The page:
antique malls and flea markets can turn up some great vintage brooches and pendants. some quirky, some gorgeous. several years ago, i made necklaces featuring my vintage finds and had a few trunk shows to sell them. this is an easy, but sometimes time consuming project and obviously these examples are a little outdated but it is fun to find the vintage pieces and the bead shows are amazing. tables and tables of sparkly precious and semiprecious stones. if you look, you probably have something in your jewelry box just waiting to be restrung.


Anonymous said...

Was your home featured in a design magazine? It's so lovely and the design is sooo personal and with such good taste. I'm sure you hear it all the time. Just Beautiful!!! I especially love the living room. and couch and kitchen, heel everything.

Piglet looks so guilty in the photo. You just want to kiss him!. I Love DOGS.

Anonymous said...

I Loved your ideas, the great sofa (which I fully intend to steal) and I got my laugh of the day with that &^%$# thing about your purse and the dog!
we have also moved into an older, very open concept haouse and I'm at a loss about what to do. I got some great ideas seeing yours.
Any other great furniture. crafts etc that you've got going, I'd love to hear.

Tiffani said...

I LOVE your mirror disc and capiz shell chandeliers! So talented!

For the capiz shell chandelier, how did you attach them to the fishing line? Did you have to drill holes or did you use super glue again? I would love to try to make one too! :)

design dna said...

thank you all for your nice comments!

dana, my house was never in a magazine. we just love to tinker around on our houses. one day, i would love to build a house from scratch!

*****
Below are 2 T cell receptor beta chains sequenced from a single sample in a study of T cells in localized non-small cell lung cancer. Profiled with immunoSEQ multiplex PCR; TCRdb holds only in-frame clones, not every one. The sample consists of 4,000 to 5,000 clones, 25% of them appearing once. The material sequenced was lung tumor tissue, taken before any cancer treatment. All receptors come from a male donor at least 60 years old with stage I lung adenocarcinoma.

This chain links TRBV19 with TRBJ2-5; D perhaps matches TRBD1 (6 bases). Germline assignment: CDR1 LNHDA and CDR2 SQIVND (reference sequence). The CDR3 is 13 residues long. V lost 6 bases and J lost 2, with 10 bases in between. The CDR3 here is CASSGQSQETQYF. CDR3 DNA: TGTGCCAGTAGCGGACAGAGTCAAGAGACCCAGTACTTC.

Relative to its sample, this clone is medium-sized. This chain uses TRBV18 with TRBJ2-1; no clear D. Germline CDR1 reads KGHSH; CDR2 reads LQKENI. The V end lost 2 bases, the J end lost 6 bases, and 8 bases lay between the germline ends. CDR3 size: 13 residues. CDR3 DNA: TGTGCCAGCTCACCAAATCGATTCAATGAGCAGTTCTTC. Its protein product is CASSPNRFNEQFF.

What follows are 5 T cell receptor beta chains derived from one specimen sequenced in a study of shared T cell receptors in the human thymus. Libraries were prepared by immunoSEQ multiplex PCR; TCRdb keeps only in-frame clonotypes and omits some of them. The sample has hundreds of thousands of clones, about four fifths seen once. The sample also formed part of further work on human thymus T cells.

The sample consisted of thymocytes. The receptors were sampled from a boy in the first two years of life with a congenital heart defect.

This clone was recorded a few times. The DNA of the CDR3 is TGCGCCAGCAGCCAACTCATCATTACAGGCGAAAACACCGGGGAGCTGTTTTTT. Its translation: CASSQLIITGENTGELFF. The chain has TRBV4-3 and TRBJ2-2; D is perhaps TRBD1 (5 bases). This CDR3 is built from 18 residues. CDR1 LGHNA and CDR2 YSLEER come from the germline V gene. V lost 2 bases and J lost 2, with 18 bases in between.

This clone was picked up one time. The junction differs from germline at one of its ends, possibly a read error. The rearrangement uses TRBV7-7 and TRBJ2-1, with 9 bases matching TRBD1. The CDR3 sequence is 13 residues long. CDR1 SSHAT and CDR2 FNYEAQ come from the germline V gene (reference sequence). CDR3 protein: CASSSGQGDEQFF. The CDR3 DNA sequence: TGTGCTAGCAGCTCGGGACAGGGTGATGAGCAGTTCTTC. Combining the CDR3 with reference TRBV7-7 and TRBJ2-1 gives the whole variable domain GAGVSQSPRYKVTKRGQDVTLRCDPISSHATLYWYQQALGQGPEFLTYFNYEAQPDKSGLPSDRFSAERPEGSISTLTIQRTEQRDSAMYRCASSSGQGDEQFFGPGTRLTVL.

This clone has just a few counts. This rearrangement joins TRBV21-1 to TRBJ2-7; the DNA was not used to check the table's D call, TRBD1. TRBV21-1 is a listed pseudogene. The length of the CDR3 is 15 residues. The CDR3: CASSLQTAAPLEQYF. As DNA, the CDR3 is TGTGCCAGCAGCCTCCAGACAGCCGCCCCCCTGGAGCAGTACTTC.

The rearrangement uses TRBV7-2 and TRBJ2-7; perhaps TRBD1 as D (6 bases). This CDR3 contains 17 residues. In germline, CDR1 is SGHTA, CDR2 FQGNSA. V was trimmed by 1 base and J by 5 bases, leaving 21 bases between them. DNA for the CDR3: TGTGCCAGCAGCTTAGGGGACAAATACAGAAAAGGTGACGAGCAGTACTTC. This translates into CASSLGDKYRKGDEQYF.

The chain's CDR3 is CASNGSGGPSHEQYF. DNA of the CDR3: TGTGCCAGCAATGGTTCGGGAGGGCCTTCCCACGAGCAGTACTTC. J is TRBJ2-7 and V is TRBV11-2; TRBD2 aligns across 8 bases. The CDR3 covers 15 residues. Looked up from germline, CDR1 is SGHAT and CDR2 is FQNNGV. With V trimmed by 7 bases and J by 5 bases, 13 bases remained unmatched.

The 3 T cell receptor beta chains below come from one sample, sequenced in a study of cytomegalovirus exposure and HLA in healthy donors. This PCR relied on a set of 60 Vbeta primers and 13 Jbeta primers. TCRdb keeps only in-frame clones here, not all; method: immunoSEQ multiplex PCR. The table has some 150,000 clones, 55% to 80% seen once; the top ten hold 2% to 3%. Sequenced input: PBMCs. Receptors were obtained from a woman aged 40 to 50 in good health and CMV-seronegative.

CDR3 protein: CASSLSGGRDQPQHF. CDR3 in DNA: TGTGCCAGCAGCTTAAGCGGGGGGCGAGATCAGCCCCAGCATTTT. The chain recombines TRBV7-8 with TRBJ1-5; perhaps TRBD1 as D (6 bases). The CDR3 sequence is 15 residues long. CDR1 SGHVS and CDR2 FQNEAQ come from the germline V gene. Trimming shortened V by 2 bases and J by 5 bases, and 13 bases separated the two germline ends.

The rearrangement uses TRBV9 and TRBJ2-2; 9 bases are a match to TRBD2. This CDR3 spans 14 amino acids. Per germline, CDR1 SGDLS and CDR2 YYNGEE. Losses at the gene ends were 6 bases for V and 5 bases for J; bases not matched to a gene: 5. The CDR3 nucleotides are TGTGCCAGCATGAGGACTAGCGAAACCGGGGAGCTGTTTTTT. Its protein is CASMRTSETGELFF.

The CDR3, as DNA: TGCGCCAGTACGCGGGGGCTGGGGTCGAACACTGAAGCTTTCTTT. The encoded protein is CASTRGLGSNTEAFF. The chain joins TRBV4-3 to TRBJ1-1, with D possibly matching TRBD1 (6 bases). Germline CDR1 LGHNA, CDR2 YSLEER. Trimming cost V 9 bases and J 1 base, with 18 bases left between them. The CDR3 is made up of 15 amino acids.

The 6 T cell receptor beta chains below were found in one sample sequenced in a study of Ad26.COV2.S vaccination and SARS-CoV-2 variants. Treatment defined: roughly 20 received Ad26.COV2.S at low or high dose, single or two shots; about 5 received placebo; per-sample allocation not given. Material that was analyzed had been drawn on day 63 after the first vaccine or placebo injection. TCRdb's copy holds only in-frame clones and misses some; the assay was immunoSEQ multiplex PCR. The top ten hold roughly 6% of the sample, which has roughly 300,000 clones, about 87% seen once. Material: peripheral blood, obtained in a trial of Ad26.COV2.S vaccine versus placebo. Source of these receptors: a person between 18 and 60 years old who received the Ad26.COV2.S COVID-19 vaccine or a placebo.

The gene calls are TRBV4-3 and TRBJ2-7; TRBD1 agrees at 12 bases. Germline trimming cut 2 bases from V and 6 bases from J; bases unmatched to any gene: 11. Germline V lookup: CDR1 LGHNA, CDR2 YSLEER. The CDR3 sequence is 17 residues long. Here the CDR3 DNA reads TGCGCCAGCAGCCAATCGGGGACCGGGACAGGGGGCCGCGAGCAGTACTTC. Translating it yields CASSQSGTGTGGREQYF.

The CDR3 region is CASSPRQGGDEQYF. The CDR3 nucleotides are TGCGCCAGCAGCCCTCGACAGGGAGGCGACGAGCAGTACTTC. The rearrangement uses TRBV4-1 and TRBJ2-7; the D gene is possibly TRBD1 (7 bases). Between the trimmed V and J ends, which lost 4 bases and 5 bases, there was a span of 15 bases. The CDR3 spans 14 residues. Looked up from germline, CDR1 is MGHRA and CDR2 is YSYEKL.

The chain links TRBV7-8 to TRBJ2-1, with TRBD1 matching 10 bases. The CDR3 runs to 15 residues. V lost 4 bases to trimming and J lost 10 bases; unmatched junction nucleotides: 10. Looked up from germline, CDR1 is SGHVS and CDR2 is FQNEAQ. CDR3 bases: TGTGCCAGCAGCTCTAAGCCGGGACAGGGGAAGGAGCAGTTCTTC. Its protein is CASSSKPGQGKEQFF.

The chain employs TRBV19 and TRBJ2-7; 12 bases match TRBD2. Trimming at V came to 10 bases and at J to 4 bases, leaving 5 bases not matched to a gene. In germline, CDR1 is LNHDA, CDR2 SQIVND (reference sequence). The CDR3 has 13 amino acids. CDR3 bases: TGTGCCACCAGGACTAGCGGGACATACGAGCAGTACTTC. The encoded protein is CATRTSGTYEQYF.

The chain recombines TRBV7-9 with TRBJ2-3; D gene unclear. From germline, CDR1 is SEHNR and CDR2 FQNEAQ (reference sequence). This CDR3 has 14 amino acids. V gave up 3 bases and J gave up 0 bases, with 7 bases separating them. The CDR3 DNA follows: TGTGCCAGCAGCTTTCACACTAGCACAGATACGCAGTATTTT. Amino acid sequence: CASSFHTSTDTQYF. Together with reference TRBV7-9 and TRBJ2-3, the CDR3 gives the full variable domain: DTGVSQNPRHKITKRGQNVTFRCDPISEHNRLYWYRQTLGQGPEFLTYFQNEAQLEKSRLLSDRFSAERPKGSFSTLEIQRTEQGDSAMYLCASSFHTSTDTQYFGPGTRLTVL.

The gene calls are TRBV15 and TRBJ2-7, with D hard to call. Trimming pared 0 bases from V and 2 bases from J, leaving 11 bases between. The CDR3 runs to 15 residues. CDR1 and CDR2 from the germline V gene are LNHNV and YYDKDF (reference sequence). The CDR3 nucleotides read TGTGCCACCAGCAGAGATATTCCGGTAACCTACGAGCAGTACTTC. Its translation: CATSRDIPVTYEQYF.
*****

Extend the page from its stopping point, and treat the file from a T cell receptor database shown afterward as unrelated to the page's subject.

sammy, stop by for a visit every now and then to look for new projects. i have a couple of chandelier ideas, a vase idea, and 2 furniture pieces on the horizon. and about the new open concept house, ours evolved into what best suited us over the first 3 years we lived there. at first i tried to make it something it wasn't, but as soon i started working with what i had things started to fall into place. good luck!

tiffani, the capiz shell on my light were already put together with fishing line type stuff. i bought a lamp on ebay for $14 that had a stained glass 70's flower top and these shells hanging down. all i did was detach the strings one by one and re-attach them to the new rings at the top. i even re-used the wiring and sockets from the old lamp. the new rings at the top came from a damaged clearance chandelier with plastic crystals from urban outfitters. i bought 2 of them because they were only 9.99 and had 5 graduated size rings each. if you have to make your own strings you would use fishing line type stuff and a little drill bit to make holes in the shells. i think its easiest to just use the bit with your hand and twist it around since the shells are so thin. then string the line through, tie a knot and move to the next. send a photo if you do it! otherwise, since the time i made this lamp, there are several places like west elm that offer capiz lights that do not cost $2000 like the original ones!